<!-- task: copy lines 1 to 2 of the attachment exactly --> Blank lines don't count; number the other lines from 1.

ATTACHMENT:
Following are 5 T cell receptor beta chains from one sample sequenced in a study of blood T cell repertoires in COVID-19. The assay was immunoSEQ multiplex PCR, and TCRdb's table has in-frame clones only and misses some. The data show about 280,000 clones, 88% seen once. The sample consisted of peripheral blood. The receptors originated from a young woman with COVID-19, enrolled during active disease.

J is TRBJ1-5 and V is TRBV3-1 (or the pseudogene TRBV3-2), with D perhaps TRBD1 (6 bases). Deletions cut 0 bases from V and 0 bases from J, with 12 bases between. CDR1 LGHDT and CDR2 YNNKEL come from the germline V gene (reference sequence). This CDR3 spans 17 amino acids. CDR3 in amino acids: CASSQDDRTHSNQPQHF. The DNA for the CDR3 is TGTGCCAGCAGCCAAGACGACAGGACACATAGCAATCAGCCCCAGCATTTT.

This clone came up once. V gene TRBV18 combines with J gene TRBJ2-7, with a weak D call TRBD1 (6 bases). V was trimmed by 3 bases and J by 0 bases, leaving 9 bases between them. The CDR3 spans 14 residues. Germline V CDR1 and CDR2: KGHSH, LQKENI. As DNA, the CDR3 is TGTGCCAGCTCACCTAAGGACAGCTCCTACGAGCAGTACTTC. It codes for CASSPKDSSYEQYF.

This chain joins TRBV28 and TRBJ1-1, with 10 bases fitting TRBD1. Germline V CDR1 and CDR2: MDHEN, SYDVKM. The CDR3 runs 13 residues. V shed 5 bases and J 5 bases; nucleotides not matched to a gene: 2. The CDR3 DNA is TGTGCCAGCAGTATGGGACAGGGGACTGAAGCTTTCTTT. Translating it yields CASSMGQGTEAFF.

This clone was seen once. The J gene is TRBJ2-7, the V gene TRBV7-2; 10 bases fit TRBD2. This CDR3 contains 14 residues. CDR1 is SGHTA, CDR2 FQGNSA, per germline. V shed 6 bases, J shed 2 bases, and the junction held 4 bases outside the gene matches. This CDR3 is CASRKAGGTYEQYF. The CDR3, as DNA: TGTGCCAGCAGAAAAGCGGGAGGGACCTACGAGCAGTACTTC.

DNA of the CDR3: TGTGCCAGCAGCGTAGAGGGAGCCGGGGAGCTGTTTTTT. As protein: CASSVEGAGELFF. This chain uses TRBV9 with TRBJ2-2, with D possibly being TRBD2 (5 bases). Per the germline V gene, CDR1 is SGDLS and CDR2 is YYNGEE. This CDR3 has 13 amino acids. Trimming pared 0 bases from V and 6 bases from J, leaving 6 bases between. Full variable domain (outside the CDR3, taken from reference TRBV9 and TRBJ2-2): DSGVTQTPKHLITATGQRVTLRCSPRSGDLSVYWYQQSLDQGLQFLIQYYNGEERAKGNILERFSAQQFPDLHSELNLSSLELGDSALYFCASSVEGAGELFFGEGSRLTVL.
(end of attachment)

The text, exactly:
Following are 5 T cell receptor beta chains from one sample sequenced in a study of blood T cell repertoires in COVID-19. The assay was immunoSEQ multiplex PCR, and TCRdb's table has in-frame clones only and misses some. The data show about 280,000 clones, 88% seen once. The sample consisted of peripheral blood. The receptors originated from a young woman with COVID-19, enrolled during active disease.

J is TRBJ1-5 and V is TRBV3-1 (or the pseudogene TRBV3-2), with D perhaps TRBD1 (6 bases). Deletions cut 0 bases from V and 0 bases from J, with 12 bases between. CDR1 LGHDT and CDR2 YNNKEL come from the germline V gene (reference sequence). This CDR3 spans 17 amino acids. CDR3 in amino acids: CASSQDDRTHSNQPQHF. The DNA for the CDR3 is TGTGCCAGCAGCCAAGACGACAGGACACATAGCAATCAGCCCCAGCATTTT.